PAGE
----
Process manipulation

This section is going to be devoted to the manipulation of processes. I’m not going to go into any detail about how processes are created or how they run, only how to find, manage, kill, etc., them.

The commands I’ll show examples for are: jobs, pidof, pgrep, ps, kill, pkill, and killall. I’m going to preform all the examples on the sleep command, which is something you can do by running sleep in the background:

user@computer ~$ sleep 1000 &
[1] 12659

JOBS

To see what processes you have started, you can use:

user@computer ~$ jobs
[1]+ Running sleep 1000 &

PIDOF

First up is the pidof command. As its name indicates, it finds the process id of whatever process name you pass it as an argument.

user@computer ~$ pidof sleep
12659

PGREP

Personally, I like pgrep more. It has more options and flexibility. To simply find the pid (process id), you issue:

user@computer ~$ pgrep sleep
12659

If you want a little more information, you can pass the -l switch

user@computer ~$ pgrep -l sleep
12659 sleep

For even more information (i.e. the entire original command issued), use -a:

user@computer ~$ pgrep -a sleep
12659 sleep 1000

Another very helpful feature is to use the -d option to delimit the ids, say by a comma (useful for piping into another command like kill)

user@computer ~$ sleep 1234 &
[2] 12699
user@computer ~$ pgrep -d, sleep
12659,12699

Finally, the -u switch shows all the process running by a particular user.

user@computer ~$ pgrep -u user
1958
1963
...

PS

The ps command is next. It has a lot of different switches, though I’ll only cover a few here.

-C lists the process info

user@computer ~$ sleep 1000 &
[1] 12787
user@computer ~$ ps -C sleep
 PID TTY TIME CMD
12787 pts/2 00:00:00 sleep

-p does the same thing, only using the pid rather than the name

user@computer ~$ ps -p 12787
 PID TTY TIME CMD
12787 pts/2 00:00:00 sleep

-fp adds full format listing

user@computer ~$ ps -fp $(pgrep -d, sleep)
UID PID PPID C STIME TTY STAT TIME CMD
selene 12925 12636 0 20:44 pts/2 S 0:00 sleep 1000
selene 12926 12636 0 20:44 pts/2 S 0:00 sleep 1234

-u works just like pgrep -u

user@computer ~$ ps -u user
1958
1963
...

And the last switch, -fx (or -fax to show all processes) prints a nice ASCII syntax tree of the processes

 PID   TTY   STAT  TIME   COMMAND
12630  ?     Sl    0:02   gnome-terminal
12635  ?     S     0:00   \_ gnome-pty-helper
12636  pts/2 Ss    0:00   \_ bash
12787  pts/2 S     0:00   \_ sleep 1000
12798  pts/2 R+    0:00   \_ ps -fx

KILL

Kill is an easy one to use, though it has quite a few different signals it can send to a process. The basic usage to kill a process with id 1234, is:

user@computer ~$ kill 1234

Note that this command returns no output if successful. Now for the signals. There are a lot of them, which you can list with:

user@computer ~$ kill -l
 1) SIGHUP 2) SIGINT 3) SIGQUIT 4) SIGILL 5) SIGTRAP
 6) SIGABRT 7) SIGBUS 8) SIGFPE 9) SIGKILL 10) SIGUSR1
11) SIGSEGV 12) SIGUSR2 13) SIGPIPE 14) SIGALRM 15) SIGTERM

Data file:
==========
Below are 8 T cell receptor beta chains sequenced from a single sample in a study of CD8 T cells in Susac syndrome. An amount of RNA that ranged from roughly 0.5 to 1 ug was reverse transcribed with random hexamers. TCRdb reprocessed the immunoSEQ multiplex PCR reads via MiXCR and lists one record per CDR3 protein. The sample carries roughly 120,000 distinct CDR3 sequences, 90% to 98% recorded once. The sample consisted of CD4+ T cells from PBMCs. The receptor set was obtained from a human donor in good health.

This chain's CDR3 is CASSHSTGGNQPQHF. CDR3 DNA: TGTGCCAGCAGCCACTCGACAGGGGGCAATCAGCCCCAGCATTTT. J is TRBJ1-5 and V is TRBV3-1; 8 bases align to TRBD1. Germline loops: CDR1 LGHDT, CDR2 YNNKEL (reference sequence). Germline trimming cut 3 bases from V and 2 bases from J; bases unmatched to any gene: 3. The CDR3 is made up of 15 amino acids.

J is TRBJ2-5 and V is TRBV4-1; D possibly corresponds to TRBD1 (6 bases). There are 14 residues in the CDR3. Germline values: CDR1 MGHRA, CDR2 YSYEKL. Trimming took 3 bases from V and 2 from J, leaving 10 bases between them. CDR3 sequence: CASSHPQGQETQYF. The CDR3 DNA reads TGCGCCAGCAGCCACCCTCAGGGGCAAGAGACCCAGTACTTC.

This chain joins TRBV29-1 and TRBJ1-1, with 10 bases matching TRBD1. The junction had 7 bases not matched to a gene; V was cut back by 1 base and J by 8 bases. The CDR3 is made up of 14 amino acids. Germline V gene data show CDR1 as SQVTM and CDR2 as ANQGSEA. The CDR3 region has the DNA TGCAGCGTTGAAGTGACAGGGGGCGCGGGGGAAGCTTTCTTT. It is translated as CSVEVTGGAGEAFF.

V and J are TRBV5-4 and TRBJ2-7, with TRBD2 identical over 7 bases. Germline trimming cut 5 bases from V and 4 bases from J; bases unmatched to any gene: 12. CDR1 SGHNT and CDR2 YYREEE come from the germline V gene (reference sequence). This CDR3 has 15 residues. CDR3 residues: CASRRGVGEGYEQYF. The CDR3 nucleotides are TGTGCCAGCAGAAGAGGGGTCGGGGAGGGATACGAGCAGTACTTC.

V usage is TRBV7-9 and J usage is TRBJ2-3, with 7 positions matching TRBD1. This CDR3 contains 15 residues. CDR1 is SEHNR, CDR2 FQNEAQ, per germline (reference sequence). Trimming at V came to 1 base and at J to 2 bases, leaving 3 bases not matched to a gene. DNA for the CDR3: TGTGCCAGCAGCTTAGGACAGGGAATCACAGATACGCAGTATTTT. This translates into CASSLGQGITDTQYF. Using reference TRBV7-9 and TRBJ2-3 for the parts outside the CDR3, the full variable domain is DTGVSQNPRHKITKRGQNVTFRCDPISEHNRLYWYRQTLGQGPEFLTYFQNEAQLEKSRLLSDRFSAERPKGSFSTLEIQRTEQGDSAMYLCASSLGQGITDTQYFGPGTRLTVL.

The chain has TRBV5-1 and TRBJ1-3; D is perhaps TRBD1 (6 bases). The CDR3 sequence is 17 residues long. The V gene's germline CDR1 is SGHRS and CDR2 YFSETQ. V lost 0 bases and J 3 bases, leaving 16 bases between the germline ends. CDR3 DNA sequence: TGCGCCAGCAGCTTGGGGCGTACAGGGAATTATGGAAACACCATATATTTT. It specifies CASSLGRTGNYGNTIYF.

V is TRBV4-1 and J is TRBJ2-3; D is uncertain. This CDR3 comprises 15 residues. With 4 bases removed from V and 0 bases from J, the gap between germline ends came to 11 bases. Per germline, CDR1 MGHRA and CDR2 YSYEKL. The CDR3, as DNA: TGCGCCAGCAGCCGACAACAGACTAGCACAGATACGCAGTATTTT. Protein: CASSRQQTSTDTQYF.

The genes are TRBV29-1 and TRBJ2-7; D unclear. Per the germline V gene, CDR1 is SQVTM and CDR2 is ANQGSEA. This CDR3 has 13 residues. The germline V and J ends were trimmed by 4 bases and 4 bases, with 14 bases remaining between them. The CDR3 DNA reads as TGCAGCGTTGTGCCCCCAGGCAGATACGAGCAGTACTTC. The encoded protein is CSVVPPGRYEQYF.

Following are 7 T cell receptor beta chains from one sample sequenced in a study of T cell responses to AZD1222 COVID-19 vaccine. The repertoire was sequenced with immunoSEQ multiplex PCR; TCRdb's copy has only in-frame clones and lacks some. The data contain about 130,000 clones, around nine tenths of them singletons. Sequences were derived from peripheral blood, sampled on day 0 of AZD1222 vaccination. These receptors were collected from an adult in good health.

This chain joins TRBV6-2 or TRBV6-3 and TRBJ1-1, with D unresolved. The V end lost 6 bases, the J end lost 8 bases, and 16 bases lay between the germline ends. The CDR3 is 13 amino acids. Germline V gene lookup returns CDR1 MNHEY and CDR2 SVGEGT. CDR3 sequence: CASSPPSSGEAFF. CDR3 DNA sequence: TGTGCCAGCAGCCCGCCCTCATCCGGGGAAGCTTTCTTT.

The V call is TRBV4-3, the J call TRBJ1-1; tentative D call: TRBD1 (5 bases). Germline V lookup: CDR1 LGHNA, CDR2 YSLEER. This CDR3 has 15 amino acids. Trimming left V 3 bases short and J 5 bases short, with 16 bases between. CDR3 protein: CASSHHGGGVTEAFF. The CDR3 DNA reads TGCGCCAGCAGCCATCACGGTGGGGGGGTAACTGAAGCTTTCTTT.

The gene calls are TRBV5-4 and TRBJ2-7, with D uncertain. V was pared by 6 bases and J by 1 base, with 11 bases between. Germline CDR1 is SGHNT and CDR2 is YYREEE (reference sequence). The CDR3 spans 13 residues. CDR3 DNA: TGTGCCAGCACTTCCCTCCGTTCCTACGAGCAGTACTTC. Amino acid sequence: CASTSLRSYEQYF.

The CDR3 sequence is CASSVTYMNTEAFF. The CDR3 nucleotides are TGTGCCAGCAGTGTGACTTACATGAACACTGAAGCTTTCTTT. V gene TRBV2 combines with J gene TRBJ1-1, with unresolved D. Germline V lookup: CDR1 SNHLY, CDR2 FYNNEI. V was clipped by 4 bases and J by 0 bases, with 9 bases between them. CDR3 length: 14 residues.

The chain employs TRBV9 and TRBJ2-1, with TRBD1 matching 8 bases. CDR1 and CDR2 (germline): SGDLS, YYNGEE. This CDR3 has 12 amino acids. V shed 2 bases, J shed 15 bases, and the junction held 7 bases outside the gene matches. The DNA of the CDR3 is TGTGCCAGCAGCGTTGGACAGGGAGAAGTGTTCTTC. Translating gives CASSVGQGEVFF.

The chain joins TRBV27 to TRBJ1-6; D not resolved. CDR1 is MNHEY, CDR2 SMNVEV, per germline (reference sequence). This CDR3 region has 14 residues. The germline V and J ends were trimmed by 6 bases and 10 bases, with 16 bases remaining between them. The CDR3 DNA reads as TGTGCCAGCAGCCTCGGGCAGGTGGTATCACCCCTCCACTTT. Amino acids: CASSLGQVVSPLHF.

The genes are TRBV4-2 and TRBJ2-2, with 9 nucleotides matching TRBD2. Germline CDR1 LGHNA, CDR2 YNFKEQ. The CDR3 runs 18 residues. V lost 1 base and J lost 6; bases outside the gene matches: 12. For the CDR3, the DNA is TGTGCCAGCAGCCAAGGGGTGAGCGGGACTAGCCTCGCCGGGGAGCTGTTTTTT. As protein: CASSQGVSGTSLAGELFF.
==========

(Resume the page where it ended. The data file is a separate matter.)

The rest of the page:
16) SIGSTKFLT 17) SIGCHLD 18) SIGCONT 19) SIGSTOP 20) SIGTSTP
21) SIGTTIN 22) SIGTTOU 23) SIGURG 24) SIGXCPU 25) SIGXFSZ
26) SIGVTALRM 27) SIGPROF 28) SIGWINCH 29) SIGIO 30) SIGPWR
31) SIGSYS 34) SIGRTMIN 35) SIGRTMIN+1 36) SIGRTMIN+2 37) SIGRTMIN+3
38) SIGRTMIN+4 39) SIGRTMIN+5 40) SIGRTMIN+6 41) SIGRTMIN+7 42) SIGRTMIN+8
43) SIGRTMIN+9 44) SIGRTMIN+10 45) SIGRTMIN+11 46) SIGRTMIN+12 47) SIGRTMIN+13
48) SIGRTMIN+14 49) SIGRTMIN+15 50) SIGRTMAX-14 51) SIGRTMAX-13 52) SIGRTMAX-12
53) SIGRTMAX-11 54) SIGRTMAX-10 55) SIGRTMAX-9 56) SIGRTMAX-8 57) SIGRTMAX-7
58) SIGRTMAX-6 59) SIGRTMAX-5 60) SIGRTMAX-4 61) SIGRTMAX-3 62) SIGRTMAX-2
63) SIGRTMAX-1 64) SIGRTMAX

If this is overwhelming, don’t worry. There are really only five you need to remember.

1       this forces the process to reread its configuration file
9       this tells the kernel to kill the process, something that is unblockable by the process itself
15      this is the default, the signal sent if no other signal is specified. it asks the process to kill itself
19      this suspends a running the process
18      this continues a suspended process

The -1 switch is most useful to force init (always process 1, though with systemd taking over this, like a lot of things are soon to be obsolete) to reread its configuration file

user@computer ~$ -1 1

The next is the kernel kill, which is unblockable.

user@computer ~$ -9 1234

Using the sleep command as an example, we will suspend, recontinue the process, and finally ask it to kill itself.

user@computer ~$ sleep 1000 &
[1] 12864
user@computer ~$ kill -19 12864
[1]+ Stopped sleep 1000
user@computer ~$ kill -18 12864
user@computer ~$ jobs
[1]+ Running sleep 1000 &
user@computer ~$ kill -15 12864
user@computer ~$ jobs
[1]+ Terminated sleep 1000

PKILL

This kills a process by its command name

user@computer ~$ pkill sleep

You can also use it to issue the -1 signal

user@computer ~$ pkill -HUP init

KILLALL

This does the same as pkill, but kills all process of a certain name and with the -15 signal

user@computer ~$ killall sleep
[1]- Terminated sleep 1000
[2]+ Terminated sleep 1234

And that’s pretty much it for the intro tutorial to process management. Hopefully you’ve learned some new tricks to dealing with the processes on your computer.

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